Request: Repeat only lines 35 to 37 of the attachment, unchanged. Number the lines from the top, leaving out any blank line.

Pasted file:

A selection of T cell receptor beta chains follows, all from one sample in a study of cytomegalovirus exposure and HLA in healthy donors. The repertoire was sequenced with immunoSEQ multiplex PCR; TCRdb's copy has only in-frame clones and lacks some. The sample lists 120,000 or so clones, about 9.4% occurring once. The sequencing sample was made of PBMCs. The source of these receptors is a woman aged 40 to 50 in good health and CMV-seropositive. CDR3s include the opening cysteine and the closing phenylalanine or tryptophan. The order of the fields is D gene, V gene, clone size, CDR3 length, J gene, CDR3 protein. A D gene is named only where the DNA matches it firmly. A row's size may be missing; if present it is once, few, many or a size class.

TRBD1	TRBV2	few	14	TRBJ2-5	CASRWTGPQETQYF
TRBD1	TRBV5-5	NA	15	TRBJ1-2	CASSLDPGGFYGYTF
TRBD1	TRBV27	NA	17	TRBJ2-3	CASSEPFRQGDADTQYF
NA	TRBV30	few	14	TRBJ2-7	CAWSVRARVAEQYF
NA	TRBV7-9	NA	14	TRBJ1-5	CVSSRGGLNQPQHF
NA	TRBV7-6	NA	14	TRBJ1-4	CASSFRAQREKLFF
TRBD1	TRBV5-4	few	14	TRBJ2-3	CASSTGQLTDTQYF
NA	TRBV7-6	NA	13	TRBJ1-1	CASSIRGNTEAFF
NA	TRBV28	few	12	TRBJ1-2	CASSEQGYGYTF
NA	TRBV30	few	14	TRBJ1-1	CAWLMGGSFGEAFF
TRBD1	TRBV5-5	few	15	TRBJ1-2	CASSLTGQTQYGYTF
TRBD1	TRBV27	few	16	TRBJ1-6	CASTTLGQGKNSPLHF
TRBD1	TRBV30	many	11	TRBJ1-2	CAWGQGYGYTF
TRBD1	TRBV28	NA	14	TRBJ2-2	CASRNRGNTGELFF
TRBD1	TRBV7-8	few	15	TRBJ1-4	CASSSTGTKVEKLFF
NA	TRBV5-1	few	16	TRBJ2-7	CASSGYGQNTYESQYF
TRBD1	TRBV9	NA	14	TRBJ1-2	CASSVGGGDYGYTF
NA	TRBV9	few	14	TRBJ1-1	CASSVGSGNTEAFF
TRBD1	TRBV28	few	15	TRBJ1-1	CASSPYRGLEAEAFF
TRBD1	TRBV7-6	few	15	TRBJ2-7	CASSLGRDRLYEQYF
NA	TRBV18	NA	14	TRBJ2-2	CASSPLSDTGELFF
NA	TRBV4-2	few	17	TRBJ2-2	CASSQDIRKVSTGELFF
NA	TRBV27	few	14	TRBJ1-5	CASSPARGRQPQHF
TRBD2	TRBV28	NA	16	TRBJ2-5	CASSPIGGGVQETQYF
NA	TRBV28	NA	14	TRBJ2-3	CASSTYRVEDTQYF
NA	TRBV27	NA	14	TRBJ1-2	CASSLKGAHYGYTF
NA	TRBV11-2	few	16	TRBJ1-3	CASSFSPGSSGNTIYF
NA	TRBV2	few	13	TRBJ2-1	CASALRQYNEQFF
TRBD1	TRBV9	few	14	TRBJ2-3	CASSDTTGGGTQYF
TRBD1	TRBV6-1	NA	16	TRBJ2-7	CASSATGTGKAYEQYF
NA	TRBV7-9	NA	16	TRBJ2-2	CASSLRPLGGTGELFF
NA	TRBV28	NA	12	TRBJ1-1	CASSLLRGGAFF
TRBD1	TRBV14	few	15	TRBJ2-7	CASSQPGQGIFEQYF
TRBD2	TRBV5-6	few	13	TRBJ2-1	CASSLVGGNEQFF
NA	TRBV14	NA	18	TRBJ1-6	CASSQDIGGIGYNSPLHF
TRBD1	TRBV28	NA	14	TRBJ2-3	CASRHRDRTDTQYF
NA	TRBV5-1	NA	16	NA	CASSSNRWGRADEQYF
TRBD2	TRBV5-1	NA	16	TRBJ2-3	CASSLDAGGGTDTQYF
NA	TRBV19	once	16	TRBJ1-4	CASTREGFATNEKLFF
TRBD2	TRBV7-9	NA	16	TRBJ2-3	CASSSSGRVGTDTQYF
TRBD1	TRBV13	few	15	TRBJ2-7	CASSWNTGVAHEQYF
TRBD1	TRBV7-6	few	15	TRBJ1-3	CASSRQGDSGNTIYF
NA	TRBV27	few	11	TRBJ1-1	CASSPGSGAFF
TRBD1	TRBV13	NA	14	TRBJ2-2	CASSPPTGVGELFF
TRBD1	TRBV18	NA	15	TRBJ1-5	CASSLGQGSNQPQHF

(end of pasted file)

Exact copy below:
TRBD2	TRBV5-6	few	13	TRBJ2-1	CASSLVGGNEQFF
NA	TRBV14	NA	18	TRBJ1-6	CASSQDIGGIGYNSPLHF
TRBD1	TRBV28	NA	14	TRBJ2-3	CASRHRDRTDTQYF